More food, less hype
5 tried-and-true alternatives to Austin's buzziest new restaurants
Whether its to experience a new environment or to have the bragging rights of eating there first, we all love to visit the newest Austin hot spots. The trouble is, every one else in town has the same idea.
Still, if you forgot to make a reservation or simply can’t stand a two-hour wait, there’s no reason to despair, just choose an alternative using from this handy guide. These five eateries may not get as many Instagram likes, but your belly will heart them just the same.
If you like Bird Bird Biscuit, try Walton’s Fancy & Staple
Even in this breakfast taco town, Manor Road’s Bird Bird Biscuit has people chirping over its flaky buttermilk biscuits, improbably engineered to hold a seeming metric ton of bacon, chicken sausage, and gooey cheddar. However, it’s not the only game in town.
Head downtown to grab biscuit sandwich from one of Austin’s perpetually underrated restaurants. Walton’s take on the classic dish tops a fried farm egg with Grafton cheddar and bacon, sausage, or tomato, then kicks it up with a smear of aioli for one of the best on-the-go breakfasts around. Follow it up it with a Golden Egg, a bite of nutmeg-infused yellow cake drenched in butter and rolled in cinnamon sugar.
If you like The Brewer’s Table, try Vista Brewing
This Driftwood restaurant is about the same age as The Brewer’s Table, but doesn’t quite get the same amount of buzz. While we admit the latter’s Zach Hunter does have a singular point of view, Vista’s Andrew Stiver shares a commitment to making creative but accessible food that incorporates peak local produce and pairs beautifully with beer.
For the summer, the young chef has whittled out a spare menu that showcases the season’s bounty. There’s only a few snacks, two sides, and a couple of mains: a leafy salad topped with fresh goat cheese and simply grilled chicken, and a spicy chicken sandwich served on a buttery brioche bun. But Stiver’s finesse with fire ensures each is absolutely perfect.
If you like Le Politique, try Hopfields
Most Austinite’s think of Hopfields as a place to get a pint after work, and with its always enlightening beer menu, it’s hard to blame them. We go just as often for the soul-satisfying brasserie fare.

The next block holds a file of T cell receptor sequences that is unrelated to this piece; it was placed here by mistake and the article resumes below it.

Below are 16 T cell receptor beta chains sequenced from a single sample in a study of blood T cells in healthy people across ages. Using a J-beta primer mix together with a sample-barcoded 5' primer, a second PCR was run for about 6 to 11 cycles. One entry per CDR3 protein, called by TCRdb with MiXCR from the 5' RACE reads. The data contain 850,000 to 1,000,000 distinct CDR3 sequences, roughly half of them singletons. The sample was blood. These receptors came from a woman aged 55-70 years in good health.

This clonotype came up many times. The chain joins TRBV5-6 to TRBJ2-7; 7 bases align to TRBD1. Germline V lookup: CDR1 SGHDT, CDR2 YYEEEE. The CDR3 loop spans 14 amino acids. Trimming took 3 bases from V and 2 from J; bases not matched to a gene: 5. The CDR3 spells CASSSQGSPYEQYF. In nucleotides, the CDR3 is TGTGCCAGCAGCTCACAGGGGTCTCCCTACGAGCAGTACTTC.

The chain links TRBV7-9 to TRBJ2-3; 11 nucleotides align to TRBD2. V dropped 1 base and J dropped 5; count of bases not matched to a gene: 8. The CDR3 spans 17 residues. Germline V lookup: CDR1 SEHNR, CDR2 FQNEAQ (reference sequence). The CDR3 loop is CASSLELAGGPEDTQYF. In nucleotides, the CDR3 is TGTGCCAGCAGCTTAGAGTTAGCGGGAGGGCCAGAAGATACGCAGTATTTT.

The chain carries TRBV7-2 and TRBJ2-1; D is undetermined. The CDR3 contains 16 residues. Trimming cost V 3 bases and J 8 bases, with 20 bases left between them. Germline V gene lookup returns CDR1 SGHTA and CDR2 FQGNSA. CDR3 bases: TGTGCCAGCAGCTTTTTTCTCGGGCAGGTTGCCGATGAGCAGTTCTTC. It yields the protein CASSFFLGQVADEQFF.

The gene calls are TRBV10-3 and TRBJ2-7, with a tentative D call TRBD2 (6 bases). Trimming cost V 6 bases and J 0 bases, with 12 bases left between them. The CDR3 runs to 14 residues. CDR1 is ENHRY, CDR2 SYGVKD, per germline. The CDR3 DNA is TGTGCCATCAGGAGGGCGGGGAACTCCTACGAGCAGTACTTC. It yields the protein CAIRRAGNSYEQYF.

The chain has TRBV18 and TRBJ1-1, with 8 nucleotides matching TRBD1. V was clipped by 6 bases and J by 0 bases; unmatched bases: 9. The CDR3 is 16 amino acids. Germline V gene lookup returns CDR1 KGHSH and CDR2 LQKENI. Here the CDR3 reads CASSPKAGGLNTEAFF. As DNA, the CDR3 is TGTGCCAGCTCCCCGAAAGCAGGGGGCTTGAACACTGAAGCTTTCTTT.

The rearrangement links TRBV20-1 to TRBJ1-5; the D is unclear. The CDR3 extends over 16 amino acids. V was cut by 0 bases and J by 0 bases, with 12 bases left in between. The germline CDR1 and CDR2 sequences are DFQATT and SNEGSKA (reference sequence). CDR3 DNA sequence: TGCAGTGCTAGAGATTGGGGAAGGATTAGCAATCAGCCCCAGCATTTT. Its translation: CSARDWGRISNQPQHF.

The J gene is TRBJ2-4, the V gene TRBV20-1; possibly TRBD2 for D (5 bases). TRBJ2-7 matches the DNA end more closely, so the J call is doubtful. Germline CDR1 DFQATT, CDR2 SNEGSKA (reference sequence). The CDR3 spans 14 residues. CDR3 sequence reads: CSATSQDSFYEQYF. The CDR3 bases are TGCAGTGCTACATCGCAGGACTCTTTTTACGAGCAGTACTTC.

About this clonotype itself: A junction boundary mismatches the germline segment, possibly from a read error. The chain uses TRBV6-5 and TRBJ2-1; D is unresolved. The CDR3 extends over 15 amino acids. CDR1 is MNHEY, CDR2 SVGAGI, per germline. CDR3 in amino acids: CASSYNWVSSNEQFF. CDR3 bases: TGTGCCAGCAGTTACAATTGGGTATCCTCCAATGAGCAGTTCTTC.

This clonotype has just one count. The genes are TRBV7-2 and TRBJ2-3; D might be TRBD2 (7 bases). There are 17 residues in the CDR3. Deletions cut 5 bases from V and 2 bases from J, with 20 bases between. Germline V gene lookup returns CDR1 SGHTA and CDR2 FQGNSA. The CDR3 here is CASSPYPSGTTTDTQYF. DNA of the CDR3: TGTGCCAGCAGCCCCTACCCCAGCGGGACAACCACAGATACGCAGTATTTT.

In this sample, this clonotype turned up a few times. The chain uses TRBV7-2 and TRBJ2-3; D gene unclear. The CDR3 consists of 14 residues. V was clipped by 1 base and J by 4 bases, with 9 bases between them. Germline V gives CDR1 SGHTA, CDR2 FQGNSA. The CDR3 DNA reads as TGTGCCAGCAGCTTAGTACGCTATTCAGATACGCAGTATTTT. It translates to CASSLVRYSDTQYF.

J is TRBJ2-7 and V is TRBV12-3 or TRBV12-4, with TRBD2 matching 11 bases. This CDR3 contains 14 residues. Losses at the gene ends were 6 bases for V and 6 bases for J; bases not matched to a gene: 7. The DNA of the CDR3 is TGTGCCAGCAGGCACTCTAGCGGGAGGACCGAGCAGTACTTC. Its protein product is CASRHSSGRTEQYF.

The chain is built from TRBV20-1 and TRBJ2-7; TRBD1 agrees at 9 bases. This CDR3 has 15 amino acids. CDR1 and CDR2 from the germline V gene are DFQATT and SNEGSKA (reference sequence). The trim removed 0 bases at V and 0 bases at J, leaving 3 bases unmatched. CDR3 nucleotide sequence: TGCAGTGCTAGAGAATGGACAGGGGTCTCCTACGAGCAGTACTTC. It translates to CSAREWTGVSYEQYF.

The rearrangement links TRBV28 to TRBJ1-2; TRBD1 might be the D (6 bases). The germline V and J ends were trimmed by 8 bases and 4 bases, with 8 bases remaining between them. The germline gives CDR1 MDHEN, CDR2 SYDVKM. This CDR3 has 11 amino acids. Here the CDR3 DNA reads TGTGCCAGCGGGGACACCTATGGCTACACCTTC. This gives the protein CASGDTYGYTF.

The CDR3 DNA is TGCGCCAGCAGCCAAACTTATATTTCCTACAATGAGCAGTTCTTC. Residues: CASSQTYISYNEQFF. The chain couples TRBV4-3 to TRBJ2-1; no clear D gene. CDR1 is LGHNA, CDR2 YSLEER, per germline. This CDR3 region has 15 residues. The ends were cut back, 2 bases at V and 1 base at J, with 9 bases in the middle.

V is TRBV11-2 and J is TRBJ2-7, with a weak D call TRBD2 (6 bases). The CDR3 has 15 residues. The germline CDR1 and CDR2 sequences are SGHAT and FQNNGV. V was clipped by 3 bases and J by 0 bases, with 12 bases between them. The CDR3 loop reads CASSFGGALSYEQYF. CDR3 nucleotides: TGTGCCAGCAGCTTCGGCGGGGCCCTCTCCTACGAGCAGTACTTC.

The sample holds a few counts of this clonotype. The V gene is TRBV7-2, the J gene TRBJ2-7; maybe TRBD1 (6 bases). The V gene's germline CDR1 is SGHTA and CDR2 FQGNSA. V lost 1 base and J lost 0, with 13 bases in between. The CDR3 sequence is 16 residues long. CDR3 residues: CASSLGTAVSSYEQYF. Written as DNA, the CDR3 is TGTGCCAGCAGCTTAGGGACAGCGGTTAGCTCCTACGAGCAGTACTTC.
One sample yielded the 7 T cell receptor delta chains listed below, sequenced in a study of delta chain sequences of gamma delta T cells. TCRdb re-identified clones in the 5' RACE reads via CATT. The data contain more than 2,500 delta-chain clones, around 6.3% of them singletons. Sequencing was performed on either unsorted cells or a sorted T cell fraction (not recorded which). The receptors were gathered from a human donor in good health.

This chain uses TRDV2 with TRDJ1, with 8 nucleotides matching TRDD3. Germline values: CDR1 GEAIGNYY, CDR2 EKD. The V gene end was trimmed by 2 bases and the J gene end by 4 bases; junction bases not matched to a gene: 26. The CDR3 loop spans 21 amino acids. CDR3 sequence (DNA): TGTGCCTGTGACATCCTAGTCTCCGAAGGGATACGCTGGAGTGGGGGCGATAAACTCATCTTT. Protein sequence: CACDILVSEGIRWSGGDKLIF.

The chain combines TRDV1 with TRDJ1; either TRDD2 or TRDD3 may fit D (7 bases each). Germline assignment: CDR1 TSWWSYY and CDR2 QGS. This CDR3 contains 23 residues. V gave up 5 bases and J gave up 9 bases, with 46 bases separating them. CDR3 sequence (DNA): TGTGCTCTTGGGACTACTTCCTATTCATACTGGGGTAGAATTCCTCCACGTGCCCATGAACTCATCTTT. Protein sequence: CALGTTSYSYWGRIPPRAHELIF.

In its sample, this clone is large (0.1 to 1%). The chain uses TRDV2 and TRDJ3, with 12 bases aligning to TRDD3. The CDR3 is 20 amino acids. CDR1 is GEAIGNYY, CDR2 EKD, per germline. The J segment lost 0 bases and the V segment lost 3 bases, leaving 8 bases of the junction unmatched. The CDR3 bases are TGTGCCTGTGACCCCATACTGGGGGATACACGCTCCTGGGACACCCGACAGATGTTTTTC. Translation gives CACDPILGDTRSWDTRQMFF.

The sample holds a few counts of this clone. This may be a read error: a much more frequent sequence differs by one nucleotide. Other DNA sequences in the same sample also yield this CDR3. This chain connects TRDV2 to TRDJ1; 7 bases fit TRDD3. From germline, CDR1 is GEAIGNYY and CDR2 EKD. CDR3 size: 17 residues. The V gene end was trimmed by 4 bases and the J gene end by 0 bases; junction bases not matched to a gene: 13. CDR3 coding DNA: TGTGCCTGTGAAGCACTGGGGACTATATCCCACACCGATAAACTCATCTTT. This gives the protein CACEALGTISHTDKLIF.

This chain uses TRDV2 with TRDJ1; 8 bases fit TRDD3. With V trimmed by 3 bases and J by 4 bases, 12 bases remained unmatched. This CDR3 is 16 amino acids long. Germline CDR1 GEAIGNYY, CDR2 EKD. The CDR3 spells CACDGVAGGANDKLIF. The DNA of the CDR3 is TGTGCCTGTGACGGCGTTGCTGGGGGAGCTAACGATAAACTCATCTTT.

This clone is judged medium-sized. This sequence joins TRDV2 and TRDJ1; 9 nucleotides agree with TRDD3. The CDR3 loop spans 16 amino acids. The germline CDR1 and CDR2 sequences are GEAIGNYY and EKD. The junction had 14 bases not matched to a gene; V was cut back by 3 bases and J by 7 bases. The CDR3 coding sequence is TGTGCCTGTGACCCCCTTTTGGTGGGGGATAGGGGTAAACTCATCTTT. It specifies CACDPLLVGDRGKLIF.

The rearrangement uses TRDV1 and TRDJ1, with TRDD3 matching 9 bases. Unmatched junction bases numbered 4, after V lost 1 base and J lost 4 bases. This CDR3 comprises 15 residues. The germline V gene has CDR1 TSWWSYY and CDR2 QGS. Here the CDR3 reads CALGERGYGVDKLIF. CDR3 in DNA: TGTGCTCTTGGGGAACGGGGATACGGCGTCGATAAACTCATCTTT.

Although decidedly more down home than downtown stunner Le Politique, this campus favorite has many of the same dishes including steak frites, niçoise salad, and, of course, vibrant ratatouille. It has even be known to break out a trout almandine as one of its daily specials. Sure, the neighborhood vibe isn’t see and be scene, but that doesn’t mean you won’t leave saying ooh la la.
If you like Lin Asian Bar, try New Fortune
Since opening Lin in June, former Wu Chow chef Ling Qi Wu has had lines out the door for her dim sum. Yes, North Austin’s New Fortune also frequently has a line, but the huge dining room and the churn-and-burn service cuts the waiting time in half.
The specialties rolled by on carts can sometimes be hit-or-miss, so stick with the savory dumplings filled with shrimp, pork, and — of course — Shanghai soup. Every customer is guaranteed to leave the restaurant uncomfortably full without having an empty wallet. Even our most outrageous feasts there have rang in at less that $30.
If you like Suerte, try El Naranjo
East Austin’s Suerte has garnered a lot of headlines this year for its heirloom masa, but chef Iliana de la Vega of El Naranjo has been making hers for years. Get it in the trio of tasty tlayudas (a treat similar to a tostada) with black beans and cheese, chorizo, or dried beef.
Still, besides the two restaurants affinity for traditional Oaxacan cooking, the two eateries offer very different experiences. Suerte’s raucous dining room is ideal for nights on the town with a few friends. If want a night of romance instead, go to this Rainey Street oasis, where whispered sweet nothings won’t get lost in the roar of the crowd.